firm’s networking infrastructure.
– Hardware, software, management services to support company
Web sites, (including Web hosting services, routers, and
cabling or wireless equipment).
– Internet hardware server market: Dell, HP/Compaq, IBM, Sun
– Web development tools/suites: Microsoft .NET IBM
(WebSphere), Sun (Java), independent software developers:
Adobe, RealMedia
Infrastructure Components (cont.)

• Consulting and system integration services

– Even large firms do not have resources for a full range of
support for new, complex infrastructure
– Software integration: ensuring new infrastructure works with
legacy systems
– Legacy systems: older TPS created for mainframes that would
be too costly to replace or redesign
– Accenture, IBM Global Services, EDS, Infosys, Wipro
– Business systems consultant today involves developing
business processes and supporting systems
The current trends in computer Hardware Platform

1. The emerging mobile digital platform

– Cell phones, smartphones (BlackBerry, iPhone)
• Have taken on many functions of PCs, including data transmission,
Web surfing, e-mail and IM duties
• managers are increasingly using these to coordinate work and
communicate with employees
– Netbooks:
• Small, low-cost lightweight notebooks optimized for wireless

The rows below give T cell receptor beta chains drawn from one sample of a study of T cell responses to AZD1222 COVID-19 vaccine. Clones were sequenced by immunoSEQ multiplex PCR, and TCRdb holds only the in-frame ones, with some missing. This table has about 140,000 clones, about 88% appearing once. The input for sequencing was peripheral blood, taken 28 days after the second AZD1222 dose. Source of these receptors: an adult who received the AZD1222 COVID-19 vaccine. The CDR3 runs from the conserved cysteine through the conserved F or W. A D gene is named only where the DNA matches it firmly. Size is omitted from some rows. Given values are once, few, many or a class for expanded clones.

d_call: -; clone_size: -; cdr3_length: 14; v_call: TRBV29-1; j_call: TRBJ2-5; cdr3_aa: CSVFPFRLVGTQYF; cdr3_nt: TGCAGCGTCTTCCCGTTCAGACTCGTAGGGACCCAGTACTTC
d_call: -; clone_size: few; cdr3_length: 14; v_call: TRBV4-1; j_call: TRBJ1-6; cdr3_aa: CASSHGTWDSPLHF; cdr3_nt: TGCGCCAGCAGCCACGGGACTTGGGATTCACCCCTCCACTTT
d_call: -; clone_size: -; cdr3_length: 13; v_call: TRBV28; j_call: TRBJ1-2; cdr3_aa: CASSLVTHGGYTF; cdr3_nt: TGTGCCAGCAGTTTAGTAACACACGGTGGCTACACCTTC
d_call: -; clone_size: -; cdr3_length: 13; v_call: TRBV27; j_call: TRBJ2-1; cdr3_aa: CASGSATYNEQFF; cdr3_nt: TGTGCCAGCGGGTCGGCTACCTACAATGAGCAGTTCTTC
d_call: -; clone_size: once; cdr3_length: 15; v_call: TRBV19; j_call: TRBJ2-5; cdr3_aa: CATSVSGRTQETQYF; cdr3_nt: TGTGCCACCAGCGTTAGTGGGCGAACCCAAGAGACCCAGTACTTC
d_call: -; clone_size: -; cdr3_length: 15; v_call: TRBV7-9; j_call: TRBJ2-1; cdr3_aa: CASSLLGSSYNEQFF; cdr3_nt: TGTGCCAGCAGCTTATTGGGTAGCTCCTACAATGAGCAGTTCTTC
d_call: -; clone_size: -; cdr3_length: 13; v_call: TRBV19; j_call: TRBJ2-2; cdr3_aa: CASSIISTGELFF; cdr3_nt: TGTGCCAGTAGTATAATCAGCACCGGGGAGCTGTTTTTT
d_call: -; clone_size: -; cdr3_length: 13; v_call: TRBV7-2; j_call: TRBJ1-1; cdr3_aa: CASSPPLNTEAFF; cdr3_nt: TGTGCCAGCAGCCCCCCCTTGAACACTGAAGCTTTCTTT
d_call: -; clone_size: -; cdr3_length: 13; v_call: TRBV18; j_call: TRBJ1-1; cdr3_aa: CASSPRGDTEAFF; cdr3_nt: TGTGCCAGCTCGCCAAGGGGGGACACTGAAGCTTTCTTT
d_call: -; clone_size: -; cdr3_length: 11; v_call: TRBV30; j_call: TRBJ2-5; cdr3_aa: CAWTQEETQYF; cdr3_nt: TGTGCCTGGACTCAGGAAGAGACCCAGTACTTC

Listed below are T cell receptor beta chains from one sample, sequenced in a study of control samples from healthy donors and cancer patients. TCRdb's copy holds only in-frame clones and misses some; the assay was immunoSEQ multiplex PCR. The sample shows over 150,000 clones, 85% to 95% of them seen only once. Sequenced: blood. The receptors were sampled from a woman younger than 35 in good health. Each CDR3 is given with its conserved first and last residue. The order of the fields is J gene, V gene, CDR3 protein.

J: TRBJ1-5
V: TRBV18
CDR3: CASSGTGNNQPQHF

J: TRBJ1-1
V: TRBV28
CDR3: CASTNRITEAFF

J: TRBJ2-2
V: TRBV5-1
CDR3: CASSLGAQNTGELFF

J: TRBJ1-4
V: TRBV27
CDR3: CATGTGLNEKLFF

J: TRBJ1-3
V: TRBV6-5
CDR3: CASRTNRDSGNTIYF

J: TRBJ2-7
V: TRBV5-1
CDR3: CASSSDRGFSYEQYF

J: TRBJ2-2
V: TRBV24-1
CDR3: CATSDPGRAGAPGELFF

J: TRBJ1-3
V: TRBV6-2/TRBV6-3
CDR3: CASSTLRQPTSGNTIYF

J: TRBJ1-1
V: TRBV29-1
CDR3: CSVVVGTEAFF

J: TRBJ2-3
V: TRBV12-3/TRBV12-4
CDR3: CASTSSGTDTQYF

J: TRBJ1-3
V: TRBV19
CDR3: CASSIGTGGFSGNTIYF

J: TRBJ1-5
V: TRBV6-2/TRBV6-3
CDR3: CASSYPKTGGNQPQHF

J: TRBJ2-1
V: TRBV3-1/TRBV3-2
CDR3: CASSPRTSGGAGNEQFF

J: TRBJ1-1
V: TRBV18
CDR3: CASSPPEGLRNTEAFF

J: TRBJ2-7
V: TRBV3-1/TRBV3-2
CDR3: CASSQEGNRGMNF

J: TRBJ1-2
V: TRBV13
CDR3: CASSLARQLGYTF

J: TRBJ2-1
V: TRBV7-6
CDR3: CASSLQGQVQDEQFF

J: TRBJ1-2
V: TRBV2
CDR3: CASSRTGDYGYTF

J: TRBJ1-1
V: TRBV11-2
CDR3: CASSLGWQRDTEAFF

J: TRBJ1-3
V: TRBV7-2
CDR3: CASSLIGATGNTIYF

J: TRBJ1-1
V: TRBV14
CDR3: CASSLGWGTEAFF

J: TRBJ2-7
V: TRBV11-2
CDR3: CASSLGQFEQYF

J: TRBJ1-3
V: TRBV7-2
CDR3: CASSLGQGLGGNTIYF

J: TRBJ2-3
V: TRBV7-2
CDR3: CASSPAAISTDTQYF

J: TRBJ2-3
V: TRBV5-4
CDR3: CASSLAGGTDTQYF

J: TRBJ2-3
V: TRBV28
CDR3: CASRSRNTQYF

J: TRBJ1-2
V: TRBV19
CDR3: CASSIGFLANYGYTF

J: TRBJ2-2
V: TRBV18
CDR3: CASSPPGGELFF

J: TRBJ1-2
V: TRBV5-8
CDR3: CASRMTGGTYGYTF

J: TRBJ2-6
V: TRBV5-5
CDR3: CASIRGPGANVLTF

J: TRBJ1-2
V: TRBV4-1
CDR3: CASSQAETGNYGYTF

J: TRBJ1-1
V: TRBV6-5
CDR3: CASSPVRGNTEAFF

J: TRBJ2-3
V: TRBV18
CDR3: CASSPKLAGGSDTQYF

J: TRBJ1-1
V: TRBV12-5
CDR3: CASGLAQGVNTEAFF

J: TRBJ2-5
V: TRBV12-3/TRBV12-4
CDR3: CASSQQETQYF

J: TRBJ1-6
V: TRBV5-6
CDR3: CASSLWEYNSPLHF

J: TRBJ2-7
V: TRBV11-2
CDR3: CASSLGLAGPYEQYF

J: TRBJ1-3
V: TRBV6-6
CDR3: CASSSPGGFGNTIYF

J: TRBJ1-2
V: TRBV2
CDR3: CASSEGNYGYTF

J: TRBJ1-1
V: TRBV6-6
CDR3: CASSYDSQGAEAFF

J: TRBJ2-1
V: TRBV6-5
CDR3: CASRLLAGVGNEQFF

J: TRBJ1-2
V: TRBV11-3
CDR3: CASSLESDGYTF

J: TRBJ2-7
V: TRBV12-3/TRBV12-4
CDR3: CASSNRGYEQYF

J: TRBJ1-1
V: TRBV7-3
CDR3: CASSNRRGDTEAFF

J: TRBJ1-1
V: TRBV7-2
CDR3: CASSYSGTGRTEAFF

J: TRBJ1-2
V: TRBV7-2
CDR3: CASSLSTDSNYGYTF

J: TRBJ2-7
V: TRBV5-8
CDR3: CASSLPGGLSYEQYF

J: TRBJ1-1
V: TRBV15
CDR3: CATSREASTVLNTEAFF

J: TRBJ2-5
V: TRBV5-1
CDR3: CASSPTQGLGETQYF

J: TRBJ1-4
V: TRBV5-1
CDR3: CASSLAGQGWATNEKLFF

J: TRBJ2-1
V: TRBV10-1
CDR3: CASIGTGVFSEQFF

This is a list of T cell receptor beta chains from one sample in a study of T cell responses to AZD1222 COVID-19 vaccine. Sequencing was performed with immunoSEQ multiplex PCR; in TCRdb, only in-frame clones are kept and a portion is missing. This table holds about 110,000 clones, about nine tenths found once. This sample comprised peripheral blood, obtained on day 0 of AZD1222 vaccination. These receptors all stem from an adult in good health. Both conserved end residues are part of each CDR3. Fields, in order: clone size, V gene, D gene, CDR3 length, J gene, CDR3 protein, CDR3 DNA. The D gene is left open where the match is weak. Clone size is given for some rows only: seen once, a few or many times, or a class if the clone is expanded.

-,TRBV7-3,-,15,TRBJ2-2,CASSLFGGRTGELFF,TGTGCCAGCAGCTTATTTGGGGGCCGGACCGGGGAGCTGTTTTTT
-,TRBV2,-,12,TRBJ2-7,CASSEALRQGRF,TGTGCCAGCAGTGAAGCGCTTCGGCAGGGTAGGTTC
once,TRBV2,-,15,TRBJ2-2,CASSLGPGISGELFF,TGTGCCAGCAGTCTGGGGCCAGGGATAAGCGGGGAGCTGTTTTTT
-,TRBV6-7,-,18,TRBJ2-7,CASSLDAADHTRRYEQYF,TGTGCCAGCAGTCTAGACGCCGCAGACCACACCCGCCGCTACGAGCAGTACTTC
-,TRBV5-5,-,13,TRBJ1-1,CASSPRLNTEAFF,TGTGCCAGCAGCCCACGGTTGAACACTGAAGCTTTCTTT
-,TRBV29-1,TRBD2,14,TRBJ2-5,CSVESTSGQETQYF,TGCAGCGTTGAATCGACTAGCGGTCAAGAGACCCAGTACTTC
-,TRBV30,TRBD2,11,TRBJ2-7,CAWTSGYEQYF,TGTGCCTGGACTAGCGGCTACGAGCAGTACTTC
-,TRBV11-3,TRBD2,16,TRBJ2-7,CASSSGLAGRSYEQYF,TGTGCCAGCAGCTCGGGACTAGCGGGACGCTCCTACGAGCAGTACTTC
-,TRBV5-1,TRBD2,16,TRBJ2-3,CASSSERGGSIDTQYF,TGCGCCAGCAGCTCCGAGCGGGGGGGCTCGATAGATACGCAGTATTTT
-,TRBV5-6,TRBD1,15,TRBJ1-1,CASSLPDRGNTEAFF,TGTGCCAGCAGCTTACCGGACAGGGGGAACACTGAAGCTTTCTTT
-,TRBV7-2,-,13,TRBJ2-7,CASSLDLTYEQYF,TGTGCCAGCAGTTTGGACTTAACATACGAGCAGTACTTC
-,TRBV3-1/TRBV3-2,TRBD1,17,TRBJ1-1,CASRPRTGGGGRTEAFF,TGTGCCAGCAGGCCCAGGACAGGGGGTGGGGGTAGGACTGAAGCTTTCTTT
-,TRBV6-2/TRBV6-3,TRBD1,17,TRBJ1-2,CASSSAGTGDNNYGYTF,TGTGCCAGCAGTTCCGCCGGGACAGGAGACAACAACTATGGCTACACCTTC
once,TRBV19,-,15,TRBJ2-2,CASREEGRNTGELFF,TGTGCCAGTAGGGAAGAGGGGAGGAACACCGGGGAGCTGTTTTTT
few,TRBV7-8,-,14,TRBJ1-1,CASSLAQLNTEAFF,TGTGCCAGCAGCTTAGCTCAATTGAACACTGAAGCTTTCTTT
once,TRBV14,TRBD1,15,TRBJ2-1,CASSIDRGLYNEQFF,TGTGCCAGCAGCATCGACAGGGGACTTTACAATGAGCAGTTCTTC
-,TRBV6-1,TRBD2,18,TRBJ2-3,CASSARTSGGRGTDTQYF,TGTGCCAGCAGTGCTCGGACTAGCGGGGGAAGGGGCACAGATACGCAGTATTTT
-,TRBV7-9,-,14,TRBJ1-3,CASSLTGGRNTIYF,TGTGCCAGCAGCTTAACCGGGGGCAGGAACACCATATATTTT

communication and core computing tasks
• Tablets (iPad)
• Networked e-readers (Kindle)
– Wearable computing devices
Contemporary Hardware Platform Trends


– BYOD “Bring Your Own Device” is one aspect of the consumerization of
IT, in which new information technology that first emerges in the
consumer market spreads into business organizations.
– Allowing employees to use their personal mobile devices inthe workplace.
– Consumerization of IT is forcing businesses, especially large enterprises,
to rethink the way they obtain and manage information technology
equipment and services.
– Software services that originated in the consumer marketplace (Facebook,
google, etc)
– BYOD security policy
Contemporary Hardware Platform Trends

3. Virtualization
– Allows single physical resource to act as multiple
resources(i.e., run multiple instances of OS)
– helps organizations increase equipment utilization
rates,conserving data center space and energy usage.
• Fewer computers required to process the same amount of work
• Reduces hardware and power expenditures
• Reduced data center space to house machines
– Facilitates hardware centralization and consolidation of
hardware administration
– VMware is a leading Virtualization software vendor.
Contemporary Hardware Platform Trends

4. Cloud computing
– On-demand (utility) computing services obtained over network
– Cloud can be public or private.
– Hybrid cloud
– Infrastructure services, Platform services (Customers use
infrastructure and programming tools supported by the cloud
service provider to develop their own applications), and
Software as a services.